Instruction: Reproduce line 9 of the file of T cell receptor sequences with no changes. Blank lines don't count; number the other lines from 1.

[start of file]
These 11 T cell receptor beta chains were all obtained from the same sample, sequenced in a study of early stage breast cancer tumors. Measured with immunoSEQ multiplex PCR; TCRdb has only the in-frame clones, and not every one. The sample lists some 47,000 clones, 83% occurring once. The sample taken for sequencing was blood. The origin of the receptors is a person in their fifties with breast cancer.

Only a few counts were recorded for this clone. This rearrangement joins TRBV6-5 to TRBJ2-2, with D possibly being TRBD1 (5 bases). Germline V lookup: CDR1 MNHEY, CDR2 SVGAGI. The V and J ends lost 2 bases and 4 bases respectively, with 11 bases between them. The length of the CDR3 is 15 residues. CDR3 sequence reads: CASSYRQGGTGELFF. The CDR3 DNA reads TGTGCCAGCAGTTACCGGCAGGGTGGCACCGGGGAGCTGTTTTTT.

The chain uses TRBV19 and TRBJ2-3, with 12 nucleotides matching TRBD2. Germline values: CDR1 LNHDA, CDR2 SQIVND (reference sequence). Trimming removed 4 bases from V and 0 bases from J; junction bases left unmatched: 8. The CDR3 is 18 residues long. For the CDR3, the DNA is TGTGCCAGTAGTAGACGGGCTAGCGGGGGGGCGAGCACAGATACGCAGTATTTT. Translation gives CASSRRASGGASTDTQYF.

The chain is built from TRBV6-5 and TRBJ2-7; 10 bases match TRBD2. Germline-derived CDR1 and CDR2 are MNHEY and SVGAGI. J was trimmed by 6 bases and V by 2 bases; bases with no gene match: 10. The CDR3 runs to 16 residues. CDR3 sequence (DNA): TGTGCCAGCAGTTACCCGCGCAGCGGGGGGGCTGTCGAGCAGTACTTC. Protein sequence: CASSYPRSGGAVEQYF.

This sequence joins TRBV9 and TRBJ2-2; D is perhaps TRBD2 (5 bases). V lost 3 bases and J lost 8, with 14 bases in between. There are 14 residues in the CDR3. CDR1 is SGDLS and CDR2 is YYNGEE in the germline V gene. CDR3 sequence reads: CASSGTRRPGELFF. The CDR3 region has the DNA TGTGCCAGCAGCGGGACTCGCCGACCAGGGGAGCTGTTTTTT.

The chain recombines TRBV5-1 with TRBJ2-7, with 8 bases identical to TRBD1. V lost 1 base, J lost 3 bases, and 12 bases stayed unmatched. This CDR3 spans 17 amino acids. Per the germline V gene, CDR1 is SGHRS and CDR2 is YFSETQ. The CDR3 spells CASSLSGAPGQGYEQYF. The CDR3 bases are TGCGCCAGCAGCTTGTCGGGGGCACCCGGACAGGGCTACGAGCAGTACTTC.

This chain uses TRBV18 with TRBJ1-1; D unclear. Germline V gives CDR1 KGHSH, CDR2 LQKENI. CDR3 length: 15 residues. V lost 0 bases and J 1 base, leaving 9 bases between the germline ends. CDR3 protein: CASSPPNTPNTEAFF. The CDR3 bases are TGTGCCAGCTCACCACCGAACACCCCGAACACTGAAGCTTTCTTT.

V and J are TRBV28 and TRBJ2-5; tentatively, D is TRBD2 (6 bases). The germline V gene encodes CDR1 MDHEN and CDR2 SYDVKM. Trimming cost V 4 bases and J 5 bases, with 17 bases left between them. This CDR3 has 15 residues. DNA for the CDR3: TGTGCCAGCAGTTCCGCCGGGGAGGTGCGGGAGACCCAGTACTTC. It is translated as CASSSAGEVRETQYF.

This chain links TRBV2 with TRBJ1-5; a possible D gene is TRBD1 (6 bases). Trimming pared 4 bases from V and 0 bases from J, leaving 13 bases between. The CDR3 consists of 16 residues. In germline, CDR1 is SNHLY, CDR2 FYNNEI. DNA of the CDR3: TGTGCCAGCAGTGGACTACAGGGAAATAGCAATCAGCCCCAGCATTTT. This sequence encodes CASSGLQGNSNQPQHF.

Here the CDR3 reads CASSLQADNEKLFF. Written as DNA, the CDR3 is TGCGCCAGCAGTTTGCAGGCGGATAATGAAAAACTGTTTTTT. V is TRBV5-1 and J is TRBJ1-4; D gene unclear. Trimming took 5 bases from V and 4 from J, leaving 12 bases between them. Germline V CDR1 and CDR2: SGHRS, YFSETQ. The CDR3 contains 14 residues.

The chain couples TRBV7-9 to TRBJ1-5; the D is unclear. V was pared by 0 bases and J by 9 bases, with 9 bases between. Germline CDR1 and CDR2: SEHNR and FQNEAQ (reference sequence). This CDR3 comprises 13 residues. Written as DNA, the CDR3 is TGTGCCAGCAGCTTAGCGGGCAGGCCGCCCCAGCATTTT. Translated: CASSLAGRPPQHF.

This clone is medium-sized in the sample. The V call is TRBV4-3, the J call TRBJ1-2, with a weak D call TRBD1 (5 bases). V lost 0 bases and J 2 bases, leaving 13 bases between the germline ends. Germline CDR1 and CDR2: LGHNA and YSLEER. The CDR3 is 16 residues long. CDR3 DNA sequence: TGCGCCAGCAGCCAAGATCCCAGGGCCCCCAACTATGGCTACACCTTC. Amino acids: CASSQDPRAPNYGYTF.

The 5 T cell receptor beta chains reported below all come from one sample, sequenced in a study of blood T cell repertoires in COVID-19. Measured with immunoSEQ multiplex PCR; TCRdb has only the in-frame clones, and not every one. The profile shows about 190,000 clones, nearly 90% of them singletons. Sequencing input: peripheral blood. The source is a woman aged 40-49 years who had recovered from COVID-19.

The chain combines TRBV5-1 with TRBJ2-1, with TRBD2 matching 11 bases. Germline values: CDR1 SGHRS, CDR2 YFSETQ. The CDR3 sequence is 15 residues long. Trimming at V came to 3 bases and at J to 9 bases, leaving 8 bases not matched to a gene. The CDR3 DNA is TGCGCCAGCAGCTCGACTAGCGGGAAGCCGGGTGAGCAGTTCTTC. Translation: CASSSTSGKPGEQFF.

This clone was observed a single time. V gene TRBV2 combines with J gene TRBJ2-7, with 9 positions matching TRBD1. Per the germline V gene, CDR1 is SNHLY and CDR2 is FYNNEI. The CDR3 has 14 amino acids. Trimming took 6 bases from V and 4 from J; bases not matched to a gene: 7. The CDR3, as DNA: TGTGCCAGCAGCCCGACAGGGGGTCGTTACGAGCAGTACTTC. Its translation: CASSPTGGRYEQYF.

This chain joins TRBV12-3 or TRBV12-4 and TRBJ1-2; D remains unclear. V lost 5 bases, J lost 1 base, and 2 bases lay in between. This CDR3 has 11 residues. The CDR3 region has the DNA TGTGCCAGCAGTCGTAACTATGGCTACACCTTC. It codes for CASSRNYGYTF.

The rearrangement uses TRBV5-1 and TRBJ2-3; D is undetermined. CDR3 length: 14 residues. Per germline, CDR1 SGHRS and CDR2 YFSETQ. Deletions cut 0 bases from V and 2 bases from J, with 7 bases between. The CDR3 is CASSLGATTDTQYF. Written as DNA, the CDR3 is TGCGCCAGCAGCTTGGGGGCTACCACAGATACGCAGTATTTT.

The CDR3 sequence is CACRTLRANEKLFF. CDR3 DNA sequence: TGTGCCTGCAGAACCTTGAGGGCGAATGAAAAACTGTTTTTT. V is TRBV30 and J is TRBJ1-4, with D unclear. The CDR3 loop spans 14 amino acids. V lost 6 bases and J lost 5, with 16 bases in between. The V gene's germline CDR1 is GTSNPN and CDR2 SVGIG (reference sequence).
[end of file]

This chain links TRBV2 with TRBJ1-5; a possible D gene is TRBD1 (6 bases). Trimming pared 4 bases from V and 0 bases from J, leaving 13 bases between. The CDR3 consists of 16 residues. In germline, CDR1 is SNHLY, CDR2 FYNNEI. DNA of the CDR3: TGTGCCAGCAGTGGACTACAGGGAAATAGCAATCAGCCCCAGCATTTT. This sequence encodes CASSGLQGNSNQPQHF.